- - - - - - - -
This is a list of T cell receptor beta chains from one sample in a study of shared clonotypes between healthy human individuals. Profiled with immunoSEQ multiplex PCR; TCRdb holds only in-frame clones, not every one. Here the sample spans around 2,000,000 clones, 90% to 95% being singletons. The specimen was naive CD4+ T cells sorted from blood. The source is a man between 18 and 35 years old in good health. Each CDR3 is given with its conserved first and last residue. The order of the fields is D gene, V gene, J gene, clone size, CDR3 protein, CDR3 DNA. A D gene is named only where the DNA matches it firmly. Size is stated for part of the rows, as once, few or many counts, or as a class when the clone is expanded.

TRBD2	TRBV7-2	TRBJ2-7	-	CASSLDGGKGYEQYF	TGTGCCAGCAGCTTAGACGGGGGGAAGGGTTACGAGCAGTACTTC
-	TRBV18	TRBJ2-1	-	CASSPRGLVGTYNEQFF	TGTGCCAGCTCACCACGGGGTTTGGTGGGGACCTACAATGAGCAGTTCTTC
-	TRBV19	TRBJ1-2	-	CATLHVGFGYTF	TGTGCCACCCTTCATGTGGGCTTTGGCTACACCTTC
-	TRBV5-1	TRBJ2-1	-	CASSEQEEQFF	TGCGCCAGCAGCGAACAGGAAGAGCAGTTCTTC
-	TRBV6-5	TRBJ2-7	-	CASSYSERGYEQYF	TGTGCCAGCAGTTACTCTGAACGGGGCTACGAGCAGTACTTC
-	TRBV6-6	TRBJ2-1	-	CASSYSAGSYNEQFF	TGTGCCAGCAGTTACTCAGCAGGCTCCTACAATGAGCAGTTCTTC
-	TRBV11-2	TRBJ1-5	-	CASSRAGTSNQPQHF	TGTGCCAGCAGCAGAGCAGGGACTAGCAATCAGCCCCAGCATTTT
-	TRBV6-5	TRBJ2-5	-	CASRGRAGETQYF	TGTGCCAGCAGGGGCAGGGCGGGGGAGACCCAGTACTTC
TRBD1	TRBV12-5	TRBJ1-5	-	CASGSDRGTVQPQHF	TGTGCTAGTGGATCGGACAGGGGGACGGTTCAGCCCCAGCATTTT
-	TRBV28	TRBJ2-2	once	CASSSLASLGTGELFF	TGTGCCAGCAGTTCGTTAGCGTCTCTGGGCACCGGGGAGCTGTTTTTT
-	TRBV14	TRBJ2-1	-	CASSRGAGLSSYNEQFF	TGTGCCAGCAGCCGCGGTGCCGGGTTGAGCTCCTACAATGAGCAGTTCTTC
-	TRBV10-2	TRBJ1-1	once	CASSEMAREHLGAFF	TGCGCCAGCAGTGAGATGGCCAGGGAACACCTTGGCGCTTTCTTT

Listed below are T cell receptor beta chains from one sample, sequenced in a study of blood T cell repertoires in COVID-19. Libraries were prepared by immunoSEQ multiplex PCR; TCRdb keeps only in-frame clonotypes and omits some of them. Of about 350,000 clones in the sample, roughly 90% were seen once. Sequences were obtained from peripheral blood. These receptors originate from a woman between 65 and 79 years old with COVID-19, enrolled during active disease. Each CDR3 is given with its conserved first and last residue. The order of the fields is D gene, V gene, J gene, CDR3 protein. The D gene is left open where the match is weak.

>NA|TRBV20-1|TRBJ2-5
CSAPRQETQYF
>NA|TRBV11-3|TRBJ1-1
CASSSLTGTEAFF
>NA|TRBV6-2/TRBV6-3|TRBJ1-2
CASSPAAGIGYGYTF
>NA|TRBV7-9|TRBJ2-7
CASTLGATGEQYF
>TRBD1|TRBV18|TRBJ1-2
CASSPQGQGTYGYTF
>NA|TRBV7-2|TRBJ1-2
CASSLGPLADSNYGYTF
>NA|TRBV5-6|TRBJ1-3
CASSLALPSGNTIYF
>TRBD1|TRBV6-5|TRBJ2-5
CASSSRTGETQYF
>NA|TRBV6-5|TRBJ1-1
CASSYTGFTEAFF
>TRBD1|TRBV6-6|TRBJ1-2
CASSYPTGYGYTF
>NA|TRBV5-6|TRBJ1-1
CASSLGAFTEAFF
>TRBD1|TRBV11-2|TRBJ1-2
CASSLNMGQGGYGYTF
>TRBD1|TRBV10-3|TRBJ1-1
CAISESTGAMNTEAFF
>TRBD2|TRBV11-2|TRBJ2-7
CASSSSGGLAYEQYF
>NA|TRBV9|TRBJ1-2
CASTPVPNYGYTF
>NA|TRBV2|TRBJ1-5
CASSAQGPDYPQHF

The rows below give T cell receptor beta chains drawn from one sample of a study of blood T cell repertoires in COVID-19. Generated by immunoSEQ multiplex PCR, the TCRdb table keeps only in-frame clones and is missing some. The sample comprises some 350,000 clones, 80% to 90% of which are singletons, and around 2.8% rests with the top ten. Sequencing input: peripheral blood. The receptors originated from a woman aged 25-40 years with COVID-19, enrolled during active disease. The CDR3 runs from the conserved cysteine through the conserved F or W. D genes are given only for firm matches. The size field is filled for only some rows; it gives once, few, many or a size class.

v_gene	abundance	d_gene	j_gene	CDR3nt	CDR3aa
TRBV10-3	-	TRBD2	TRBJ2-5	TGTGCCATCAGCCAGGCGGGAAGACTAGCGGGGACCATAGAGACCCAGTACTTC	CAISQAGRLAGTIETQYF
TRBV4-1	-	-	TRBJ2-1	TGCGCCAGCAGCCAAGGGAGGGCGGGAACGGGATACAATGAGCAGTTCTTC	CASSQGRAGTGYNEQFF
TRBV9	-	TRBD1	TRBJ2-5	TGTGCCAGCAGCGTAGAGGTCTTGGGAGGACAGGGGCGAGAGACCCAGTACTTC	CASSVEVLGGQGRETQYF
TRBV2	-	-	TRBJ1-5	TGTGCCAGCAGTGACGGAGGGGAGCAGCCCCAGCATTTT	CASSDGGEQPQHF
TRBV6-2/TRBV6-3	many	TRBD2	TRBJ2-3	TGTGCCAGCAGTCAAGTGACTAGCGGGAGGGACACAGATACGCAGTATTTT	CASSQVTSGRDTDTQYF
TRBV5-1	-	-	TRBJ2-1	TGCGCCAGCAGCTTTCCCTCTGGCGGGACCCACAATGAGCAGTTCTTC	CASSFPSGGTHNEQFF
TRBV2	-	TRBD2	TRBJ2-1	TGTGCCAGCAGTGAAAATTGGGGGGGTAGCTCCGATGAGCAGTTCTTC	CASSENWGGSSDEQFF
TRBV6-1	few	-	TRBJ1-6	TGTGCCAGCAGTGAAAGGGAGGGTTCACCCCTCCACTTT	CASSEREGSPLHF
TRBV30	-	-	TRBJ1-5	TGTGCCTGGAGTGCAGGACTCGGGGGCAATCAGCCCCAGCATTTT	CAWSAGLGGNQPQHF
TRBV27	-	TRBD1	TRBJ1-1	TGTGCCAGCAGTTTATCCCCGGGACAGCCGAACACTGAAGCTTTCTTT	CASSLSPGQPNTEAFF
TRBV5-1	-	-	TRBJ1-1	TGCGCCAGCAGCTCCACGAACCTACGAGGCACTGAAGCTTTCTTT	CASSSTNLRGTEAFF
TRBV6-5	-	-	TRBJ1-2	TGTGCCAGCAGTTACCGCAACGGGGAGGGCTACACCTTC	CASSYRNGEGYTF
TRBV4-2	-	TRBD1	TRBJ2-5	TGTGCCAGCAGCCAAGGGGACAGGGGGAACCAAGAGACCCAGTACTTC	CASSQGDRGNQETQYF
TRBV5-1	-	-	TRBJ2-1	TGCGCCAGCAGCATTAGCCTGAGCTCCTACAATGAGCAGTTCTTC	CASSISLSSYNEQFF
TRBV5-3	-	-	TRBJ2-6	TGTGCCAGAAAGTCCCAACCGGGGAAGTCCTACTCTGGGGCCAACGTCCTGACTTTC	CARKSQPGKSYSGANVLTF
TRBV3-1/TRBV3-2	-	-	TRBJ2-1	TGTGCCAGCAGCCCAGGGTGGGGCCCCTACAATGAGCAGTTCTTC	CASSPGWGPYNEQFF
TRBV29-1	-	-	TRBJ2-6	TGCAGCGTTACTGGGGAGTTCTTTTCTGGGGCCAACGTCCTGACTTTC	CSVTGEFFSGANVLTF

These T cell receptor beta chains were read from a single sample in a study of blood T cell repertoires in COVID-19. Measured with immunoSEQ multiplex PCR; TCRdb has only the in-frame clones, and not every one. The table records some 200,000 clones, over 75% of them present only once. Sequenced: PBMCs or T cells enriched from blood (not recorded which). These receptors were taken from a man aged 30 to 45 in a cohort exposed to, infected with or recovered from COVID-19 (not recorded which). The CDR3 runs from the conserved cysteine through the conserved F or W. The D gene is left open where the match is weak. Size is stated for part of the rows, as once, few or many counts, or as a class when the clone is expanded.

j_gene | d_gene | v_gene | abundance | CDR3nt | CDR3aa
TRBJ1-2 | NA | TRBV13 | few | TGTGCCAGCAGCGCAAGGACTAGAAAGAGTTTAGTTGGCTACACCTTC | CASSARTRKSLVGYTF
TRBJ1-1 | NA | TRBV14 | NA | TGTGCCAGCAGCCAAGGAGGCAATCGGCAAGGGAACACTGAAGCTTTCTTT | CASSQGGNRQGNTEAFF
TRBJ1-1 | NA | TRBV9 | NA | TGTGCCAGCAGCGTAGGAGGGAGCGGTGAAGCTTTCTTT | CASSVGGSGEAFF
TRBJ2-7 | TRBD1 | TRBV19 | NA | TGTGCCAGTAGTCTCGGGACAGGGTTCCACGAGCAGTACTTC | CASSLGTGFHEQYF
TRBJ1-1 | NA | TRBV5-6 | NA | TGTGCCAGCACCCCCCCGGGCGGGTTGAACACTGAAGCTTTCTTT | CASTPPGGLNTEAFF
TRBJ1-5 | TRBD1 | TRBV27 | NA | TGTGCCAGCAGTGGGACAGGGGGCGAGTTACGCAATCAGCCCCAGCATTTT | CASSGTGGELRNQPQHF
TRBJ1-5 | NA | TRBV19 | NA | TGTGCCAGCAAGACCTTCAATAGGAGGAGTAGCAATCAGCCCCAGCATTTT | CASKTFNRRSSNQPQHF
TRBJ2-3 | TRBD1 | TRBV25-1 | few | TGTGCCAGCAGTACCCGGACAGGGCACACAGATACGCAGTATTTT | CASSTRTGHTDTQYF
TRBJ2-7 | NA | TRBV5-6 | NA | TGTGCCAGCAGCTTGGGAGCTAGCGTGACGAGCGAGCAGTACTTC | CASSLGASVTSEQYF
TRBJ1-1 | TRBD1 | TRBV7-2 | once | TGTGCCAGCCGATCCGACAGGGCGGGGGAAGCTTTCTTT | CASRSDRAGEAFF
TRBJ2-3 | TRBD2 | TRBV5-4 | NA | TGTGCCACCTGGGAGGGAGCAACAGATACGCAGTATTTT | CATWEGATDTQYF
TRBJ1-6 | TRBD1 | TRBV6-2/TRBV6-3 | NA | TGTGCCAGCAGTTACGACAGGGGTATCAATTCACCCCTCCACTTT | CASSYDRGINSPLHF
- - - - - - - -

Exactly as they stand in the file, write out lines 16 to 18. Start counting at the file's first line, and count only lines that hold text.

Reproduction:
CSAPRQETQYF
>NA|TRBV11-3|TRBJ1-1
CASSSLTGTEAFF